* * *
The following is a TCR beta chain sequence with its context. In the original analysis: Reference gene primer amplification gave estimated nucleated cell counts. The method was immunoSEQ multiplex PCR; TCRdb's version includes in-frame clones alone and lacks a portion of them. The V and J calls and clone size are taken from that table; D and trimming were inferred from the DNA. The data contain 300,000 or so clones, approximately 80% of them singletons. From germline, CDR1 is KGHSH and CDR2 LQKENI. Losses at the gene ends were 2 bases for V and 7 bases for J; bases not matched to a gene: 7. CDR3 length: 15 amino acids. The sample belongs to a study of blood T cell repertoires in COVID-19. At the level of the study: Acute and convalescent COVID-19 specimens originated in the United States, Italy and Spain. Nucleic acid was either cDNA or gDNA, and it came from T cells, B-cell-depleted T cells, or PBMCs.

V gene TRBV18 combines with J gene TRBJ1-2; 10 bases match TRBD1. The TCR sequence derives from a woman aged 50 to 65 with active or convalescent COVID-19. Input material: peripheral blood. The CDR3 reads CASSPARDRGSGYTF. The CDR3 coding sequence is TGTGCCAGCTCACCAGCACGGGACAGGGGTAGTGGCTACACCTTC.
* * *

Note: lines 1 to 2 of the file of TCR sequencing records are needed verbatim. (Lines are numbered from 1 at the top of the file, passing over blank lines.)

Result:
The following is a TCR beta chain sequence with its context. In the original analysis: Reference gene primer amplification gave estimated nucleated cell counts. The method was immunoSEQ multiplex PCR; TCRdb's version includes in-frame clones alone and lacks a portion of them. The V and J calls and clone size are taken from that table; D and trimming were inferred from the DNA. The data contain 300,000 or so clones, approximately 80% of them singletons. From germline, CDR1 is KGHSH and CDR2 LQKENI. Losses at the gene ends were 2 bases for V and 7 bases for J; bases not matched to a gene: 7. CDR3 length: 15 amino acids. The sample belongs to a study of blood T cell repertoires in COVID-19. At the level of the study: Acute and convalescent COVID-19 specimens originated in the United States, Italy and Spain. Nucleic acid was either cDNA or gDNA, and it came from T cells, B-cell-depleted T cells, or PBMCs.

V gene TRBV18 combines with J gene TRBJ1-2; 10 bases match TRBD1. The TCR sequence derives from a woman aged 50 to 65 with active or convalescent COVID-19. Input material: peripheral blood. The CDR3 reads CASSPARDRGSGYTF. The CDR3 coding sequence is TGTGCCAGCTCACCAGCACGGGACAGGGGTAGTGGCTACACCTTC.